For various reasons, I did not watch nearly as much college basketball this year as I have in previous years and have not spent as much time tape scouting as I have in past years. I am a big believer that if you have not sat down and done the tape work yourself, you shouldn’t be putting strong opinions out. Therefore, I am not doing a full big board this year.
However, based on both positional value, NBA trends, and long term draft trends, there are a few players that I believe are particularly undervalued or overvalued by consensus that I’d like to talk about a bit. If you’re looking for super deep analysis of on-court play, this isn’t it. This is looking at players from an entirely different but no less important angle – their chance of generating value for the team that drafts them.
What…what am I missing here? He’s Oak Hill Academy’s all time leading scorer. He scored 23 points per game in a major conference while shooting 7.2 3s a game and 7.6 FTs a game as a 19 year old. Every team needs a guy who can score like this. This is one of those situations where the difference between the college game and pro game is glaringly obvious. Whether it’s as the primary on-ball guy running pick and roll or the secondary scorer, it’s hard to see Thomas not being an extremely successful pro player. It seems like he would be a top 5 lock in most drafts, and while I haven’t done a deep dive on this draft, I feel fairly confident he belongs there here as well.
Dosunmu has been on the draft radar since his freshman season, so I have become familiar with him over previous years. Watching him, my first thought was always “man, he’ll be really good when there’s no center camped in the paint”. His dribble drive and pull up game is perfectly suited for NBA play even though it did not always shine in college. He’s already 21, which means he’s more ready to make an impact than a lot of other players in the draft. While I don’t necessarily think he’ll reach star level, I think he has a good chance to be a useful piece fairly early in his career, which indicates he should be going somewhere in the 10-15 range rather than his current projected range.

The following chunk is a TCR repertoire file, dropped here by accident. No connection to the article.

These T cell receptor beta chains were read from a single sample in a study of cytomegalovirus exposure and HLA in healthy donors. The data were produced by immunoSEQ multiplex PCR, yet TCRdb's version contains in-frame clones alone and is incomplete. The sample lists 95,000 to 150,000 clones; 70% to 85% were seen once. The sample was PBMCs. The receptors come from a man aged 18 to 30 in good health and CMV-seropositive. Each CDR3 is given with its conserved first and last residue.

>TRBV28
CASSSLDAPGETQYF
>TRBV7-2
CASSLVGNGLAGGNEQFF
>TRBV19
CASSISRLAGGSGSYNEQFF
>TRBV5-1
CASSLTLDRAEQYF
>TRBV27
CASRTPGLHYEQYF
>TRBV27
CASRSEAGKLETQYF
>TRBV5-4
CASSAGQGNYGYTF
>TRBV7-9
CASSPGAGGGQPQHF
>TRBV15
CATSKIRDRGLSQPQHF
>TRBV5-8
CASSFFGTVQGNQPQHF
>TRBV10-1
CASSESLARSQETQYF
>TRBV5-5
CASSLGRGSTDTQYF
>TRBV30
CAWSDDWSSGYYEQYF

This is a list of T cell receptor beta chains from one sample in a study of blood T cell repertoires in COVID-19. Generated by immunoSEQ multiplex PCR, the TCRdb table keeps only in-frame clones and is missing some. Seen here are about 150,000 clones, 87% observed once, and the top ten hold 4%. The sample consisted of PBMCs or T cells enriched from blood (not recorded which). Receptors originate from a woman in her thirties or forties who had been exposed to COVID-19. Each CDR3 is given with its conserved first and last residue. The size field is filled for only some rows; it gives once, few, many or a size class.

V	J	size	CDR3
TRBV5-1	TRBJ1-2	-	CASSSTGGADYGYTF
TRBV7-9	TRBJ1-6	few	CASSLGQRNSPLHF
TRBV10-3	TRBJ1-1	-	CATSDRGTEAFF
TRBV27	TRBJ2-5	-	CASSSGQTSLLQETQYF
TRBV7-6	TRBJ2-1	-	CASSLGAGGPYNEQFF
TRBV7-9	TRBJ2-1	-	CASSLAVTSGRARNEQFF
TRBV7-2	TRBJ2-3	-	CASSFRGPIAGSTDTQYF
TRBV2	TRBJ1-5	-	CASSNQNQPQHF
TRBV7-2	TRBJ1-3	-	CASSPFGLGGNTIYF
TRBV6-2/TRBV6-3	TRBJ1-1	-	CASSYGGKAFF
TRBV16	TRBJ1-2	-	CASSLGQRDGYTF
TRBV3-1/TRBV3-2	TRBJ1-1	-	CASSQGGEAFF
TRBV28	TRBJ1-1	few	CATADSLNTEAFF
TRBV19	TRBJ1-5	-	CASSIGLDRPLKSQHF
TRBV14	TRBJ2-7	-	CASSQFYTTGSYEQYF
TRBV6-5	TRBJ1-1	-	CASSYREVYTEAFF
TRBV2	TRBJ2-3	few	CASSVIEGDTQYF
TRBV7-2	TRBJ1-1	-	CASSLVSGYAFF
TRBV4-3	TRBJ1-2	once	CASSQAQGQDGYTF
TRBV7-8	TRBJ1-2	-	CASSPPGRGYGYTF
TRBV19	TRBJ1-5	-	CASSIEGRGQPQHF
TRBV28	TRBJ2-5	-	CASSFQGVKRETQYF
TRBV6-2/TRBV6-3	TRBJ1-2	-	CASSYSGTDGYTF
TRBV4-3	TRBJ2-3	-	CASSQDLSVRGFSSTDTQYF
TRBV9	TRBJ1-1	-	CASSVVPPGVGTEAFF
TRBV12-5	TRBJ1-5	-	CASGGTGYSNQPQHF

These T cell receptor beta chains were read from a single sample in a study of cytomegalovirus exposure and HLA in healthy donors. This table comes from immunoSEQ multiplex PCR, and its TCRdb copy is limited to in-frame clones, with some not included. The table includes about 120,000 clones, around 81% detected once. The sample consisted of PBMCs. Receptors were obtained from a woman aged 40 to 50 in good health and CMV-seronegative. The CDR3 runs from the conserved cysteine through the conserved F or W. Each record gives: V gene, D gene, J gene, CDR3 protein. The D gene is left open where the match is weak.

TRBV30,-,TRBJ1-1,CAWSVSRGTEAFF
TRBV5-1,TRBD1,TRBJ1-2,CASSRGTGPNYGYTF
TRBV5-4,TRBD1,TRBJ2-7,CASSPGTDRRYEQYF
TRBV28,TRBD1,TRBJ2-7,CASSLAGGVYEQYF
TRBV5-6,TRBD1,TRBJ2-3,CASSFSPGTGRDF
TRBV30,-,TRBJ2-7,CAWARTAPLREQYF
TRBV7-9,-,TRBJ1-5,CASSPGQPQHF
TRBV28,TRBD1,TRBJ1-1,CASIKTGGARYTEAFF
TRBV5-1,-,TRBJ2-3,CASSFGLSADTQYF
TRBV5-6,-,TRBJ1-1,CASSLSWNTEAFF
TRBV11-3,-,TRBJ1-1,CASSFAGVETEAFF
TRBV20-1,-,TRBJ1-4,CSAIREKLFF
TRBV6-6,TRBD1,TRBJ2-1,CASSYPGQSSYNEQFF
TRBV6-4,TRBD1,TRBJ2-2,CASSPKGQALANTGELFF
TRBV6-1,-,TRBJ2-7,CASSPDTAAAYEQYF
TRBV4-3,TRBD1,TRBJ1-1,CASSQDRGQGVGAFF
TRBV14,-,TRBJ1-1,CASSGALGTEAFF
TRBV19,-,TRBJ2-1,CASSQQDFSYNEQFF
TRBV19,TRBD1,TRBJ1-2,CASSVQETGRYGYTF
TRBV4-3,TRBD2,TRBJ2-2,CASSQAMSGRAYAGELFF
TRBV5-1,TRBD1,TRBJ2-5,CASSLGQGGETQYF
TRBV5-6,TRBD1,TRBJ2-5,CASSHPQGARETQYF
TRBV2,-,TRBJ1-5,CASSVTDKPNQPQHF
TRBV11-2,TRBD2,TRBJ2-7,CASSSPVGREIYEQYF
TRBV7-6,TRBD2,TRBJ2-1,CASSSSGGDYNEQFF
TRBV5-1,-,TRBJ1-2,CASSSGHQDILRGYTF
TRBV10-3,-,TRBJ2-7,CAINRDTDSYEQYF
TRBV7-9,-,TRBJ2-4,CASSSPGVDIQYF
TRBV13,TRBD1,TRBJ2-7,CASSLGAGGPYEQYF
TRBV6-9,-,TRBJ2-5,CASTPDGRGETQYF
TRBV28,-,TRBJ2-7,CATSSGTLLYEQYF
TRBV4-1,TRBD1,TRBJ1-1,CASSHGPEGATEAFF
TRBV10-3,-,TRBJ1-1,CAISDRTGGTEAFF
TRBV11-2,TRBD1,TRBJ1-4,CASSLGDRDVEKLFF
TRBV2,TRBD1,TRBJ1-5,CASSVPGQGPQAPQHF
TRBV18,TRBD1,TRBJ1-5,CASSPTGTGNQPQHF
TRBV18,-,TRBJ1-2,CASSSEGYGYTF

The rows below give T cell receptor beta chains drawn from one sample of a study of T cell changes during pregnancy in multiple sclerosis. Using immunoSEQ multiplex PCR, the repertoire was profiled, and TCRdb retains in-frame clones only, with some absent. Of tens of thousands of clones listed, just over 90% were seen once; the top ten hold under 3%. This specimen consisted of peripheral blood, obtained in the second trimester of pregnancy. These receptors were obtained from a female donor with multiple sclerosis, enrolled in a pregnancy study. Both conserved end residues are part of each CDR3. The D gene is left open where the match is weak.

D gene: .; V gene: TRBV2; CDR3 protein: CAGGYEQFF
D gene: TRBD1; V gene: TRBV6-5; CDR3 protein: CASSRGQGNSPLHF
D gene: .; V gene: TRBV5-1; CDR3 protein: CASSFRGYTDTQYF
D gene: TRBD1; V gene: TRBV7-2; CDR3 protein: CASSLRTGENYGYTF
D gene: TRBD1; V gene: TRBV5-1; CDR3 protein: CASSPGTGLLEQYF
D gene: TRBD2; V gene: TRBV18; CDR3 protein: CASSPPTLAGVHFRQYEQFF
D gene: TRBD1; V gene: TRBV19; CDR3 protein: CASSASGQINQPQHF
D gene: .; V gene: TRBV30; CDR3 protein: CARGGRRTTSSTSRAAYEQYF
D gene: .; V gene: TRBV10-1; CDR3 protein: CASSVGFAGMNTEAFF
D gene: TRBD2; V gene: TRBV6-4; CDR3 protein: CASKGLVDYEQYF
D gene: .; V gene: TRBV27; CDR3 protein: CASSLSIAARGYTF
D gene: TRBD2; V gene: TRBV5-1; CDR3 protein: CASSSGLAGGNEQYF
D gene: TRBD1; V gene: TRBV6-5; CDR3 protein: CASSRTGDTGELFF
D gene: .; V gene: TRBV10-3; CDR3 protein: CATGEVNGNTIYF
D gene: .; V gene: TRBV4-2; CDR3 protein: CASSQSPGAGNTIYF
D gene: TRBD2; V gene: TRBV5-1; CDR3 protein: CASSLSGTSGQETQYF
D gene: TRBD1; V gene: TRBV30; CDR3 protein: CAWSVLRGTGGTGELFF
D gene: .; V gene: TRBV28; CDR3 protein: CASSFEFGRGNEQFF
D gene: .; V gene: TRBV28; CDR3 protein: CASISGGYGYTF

I can find no more perfect example of “secondary skills don’t matter” than Joe Wieskamp. Wieskamp appears to be an elite shooter who brings very little else to the table beyond some above average rebounding skills. In the NBA, he will play the “stand around and shoot” position, and a quick tape review shows that he is very, very good at playing that role. He could stand to speed up his shot release a little, but Wieskamp should be an easy post-lottery first who can come off the bench from day 1 with future starting potential.
Two years ago, I put Zion Williamson and Bol Bol in my top tier. That was wrong. No matter how good they are or will be, they will never be good enough to be impact players in the playoffs barring some major rule changes. Evan Mobley is ranked too high for the same reason. No matter how talented he is, he’s still a 7 foot big, and for the teams at the top of the draft, he’s simply not going to be the guy to take you where you want to go. Fade him to the late lottery at the earliest, but I’d say late teens at the earliest. I just want no part of a highly drafted 7 footer. They just don’t matter in the games that matter.
Kai Jones, Alperen Sengun, Isaiah Jackson, and any other first round center
Again, centers still don’t matter. Drafting a first round center is like drafting a first round running back in the NFL: no matter how good they are, it was still a bad pick because you’re not getting value. Young centers are especially bad value. Stop taking first round centers, especially young ones. These guys are all fine picks in the early-mid second, but no earlier. There’s just no value to be had.
One of the first things I look at for any player is their measured combine height. Here’s the list of successful players his height drafted in the past 10 years: Trae Young, Collin Sexton, and Devonte Graham. That’s it. Trae Young and Collin Sexton were both massively better as freshmen than Mitchell was as a senior. That leaves Graham as the lone comp, and even in college Graham was a significantly more dynamic offensive player by a decent margin. Mitchell just isn’t a good bet. On very rare occasion, a guy with no positive NBA comp still manages to hit, so I wouldn’t write him off entirely, but I also wouldn’t draft him until the late first at the earliest. More likely he follows the path of Shabazz Napier, another undersized guard who rode a wave of positive momentum from the tournament into an uneventful career.
Enjoy the draft, everyone!